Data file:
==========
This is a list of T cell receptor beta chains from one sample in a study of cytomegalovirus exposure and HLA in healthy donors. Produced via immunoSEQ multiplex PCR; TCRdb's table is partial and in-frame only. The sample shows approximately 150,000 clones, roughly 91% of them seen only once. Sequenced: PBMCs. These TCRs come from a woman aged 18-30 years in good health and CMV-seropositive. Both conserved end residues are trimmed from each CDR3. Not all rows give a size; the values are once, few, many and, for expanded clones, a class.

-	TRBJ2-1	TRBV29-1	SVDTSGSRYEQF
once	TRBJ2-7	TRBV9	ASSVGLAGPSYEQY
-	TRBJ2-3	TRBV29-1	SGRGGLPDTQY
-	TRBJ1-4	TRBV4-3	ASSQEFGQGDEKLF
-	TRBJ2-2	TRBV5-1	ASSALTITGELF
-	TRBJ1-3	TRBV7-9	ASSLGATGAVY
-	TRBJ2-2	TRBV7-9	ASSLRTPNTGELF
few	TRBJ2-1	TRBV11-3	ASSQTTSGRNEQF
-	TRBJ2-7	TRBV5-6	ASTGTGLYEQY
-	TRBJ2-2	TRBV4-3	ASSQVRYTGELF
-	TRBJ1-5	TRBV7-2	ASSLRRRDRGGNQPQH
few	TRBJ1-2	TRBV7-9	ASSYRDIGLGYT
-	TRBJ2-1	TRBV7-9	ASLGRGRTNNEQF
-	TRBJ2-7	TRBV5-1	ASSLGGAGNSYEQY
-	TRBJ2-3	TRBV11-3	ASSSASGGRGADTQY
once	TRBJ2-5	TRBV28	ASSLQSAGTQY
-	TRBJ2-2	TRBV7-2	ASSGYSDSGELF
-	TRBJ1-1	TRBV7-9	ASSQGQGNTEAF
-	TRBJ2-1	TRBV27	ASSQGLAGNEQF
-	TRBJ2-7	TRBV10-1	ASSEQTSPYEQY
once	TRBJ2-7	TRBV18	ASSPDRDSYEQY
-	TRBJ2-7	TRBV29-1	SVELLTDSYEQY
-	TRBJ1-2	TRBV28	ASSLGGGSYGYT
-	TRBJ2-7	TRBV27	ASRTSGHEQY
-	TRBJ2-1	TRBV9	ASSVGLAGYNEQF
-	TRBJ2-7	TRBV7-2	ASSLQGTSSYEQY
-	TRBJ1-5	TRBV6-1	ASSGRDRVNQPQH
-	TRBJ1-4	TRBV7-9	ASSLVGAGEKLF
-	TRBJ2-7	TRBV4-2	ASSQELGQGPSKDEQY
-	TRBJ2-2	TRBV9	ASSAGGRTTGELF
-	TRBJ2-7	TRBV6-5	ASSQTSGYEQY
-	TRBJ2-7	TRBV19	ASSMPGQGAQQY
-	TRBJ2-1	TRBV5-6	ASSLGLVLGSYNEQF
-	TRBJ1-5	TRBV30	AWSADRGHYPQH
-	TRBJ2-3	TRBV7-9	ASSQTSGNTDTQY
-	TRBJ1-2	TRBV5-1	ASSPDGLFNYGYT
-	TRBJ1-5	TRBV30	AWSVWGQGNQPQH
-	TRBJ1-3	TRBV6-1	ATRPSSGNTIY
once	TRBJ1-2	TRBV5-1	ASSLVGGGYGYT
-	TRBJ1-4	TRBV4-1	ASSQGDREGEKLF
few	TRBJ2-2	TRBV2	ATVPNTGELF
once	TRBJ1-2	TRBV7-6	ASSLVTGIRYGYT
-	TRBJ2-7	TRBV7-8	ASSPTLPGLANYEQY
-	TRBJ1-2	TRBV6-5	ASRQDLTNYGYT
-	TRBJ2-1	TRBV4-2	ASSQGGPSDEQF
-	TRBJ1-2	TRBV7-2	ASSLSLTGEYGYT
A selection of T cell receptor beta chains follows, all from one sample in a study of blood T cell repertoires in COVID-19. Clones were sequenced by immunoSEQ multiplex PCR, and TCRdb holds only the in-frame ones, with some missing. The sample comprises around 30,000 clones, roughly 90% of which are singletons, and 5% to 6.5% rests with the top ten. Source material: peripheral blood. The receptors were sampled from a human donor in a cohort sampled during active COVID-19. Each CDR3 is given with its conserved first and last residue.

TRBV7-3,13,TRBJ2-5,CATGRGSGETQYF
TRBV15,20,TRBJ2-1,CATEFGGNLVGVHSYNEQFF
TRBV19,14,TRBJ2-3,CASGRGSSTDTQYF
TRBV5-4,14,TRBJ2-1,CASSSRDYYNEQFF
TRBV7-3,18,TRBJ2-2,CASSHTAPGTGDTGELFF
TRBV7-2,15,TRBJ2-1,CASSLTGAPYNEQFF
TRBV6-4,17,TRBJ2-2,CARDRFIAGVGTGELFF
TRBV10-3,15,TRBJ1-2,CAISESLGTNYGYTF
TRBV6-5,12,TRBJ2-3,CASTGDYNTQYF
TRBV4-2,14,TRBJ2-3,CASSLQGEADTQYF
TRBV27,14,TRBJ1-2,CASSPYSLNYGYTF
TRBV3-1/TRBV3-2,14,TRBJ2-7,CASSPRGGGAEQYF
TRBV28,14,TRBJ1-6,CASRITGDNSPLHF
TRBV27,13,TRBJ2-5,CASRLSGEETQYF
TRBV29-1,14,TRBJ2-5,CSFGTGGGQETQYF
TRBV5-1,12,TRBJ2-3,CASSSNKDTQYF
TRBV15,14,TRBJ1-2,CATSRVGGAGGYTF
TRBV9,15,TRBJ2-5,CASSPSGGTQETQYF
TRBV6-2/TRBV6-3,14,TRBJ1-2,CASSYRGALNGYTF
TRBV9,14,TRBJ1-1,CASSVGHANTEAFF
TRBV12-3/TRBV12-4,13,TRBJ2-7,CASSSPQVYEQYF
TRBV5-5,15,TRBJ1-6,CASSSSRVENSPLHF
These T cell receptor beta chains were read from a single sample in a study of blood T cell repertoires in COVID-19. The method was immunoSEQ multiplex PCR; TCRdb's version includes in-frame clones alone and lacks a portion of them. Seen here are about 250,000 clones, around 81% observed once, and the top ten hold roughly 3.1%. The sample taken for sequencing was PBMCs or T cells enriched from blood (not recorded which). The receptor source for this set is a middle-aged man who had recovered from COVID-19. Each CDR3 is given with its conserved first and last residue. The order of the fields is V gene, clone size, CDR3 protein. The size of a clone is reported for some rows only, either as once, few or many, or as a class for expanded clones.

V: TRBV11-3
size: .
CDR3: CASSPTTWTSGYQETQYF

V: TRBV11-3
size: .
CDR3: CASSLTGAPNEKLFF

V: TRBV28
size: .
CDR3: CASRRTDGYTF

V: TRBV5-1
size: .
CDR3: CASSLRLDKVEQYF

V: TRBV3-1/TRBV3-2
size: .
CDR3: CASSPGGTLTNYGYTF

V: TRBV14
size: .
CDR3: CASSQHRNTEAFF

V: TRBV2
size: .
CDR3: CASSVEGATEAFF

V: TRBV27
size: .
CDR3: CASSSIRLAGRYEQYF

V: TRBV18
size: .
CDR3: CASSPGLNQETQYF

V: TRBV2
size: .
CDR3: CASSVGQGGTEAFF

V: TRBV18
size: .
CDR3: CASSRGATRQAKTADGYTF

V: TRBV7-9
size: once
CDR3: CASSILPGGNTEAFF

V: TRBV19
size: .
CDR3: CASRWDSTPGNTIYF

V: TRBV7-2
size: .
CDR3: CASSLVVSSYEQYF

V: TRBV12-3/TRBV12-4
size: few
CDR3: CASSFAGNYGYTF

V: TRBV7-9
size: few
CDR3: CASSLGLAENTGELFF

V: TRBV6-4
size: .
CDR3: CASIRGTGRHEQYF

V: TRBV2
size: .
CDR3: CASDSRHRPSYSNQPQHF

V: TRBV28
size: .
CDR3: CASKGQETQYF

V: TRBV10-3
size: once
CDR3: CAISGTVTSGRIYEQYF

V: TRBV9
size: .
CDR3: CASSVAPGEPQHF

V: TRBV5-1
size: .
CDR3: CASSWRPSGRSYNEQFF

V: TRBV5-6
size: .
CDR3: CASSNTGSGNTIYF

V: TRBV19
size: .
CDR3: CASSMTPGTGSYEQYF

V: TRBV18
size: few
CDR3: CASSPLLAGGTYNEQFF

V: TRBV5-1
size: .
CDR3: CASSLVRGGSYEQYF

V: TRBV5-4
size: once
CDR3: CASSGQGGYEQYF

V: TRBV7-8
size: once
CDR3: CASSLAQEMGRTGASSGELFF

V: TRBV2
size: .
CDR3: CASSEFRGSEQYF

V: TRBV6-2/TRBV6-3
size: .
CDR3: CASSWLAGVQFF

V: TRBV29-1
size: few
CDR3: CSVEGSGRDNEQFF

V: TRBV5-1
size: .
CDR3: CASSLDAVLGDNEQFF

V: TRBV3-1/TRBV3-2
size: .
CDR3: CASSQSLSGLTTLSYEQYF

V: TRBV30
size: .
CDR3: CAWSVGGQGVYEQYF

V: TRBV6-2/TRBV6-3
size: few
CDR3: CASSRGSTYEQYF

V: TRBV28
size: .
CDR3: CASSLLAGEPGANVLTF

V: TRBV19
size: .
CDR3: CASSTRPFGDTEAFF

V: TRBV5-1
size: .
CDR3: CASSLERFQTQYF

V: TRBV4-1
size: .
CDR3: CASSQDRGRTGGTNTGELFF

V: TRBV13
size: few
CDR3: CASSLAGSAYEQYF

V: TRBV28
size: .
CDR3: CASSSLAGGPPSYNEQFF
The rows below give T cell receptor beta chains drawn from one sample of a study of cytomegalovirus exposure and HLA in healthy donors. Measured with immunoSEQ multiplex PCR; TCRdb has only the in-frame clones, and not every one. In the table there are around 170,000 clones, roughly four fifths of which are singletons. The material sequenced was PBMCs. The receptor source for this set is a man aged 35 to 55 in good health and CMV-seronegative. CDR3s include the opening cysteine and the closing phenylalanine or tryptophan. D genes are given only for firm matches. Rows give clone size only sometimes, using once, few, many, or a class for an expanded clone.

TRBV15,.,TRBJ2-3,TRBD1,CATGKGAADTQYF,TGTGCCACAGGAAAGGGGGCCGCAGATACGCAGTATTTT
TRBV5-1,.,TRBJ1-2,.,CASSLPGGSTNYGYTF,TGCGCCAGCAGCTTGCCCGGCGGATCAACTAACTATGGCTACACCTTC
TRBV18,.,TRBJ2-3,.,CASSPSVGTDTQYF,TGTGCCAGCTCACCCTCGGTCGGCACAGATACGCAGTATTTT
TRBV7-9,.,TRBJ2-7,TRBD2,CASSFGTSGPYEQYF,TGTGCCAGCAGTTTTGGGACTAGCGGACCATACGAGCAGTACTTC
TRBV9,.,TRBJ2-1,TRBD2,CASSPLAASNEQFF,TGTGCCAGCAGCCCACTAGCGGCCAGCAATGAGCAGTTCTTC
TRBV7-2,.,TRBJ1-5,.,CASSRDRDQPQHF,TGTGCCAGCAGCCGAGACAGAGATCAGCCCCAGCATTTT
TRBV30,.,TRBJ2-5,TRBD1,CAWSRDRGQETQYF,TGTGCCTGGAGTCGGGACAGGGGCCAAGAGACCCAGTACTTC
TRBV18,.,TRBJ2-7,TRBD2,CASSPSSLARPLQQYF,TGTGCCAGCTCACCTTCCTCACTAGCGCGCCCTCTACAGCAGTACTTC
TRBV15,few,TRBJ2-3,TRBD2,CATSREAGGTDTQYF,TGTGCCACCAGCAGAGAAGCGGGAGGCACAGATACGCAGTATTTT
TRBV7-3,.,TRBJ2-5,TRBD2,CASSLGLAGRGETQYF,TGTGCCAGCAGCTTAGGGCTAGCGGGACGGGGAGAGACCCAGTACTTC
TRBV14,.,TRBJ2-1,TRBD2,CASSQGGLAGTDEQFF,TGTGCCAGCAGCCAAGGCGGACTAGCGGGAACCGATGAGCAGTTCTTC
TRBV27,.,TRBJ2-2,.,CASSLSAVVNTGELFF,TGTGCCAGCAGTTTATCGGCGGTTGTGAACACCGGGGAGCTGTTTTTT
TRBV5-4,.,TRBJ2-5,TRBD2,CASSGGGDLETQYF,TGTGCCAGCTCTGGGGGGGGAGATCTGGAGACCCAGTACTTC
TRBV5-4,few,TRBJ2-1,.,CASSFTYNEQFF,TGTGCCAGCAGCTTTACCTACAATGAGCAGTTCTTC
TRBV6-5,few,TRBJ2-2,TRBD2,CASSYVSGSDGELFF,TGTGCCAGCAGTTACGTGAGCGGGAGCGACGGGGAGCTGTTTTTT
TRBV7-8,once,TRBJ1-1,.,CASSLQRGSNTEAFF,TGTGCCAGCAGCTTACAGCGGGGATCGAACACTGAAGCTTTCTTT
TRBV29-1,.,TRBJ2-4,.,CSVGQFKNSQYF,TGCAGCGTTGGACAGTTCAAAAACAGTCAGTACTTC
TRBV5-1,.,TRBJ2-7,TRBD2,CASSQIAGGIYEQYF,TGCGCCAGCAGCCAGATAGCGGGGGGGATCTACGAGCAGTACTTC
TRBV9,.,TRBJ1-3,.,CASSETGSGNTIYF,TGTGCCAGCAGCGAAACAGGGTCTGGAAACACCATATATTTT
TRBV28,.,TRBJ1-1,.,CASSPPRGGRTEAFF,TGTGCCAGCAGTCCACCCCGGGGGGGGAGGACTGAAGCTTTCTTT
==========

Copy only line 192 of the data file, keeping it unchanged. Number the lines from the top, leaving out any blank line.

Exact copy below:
V: TRBV28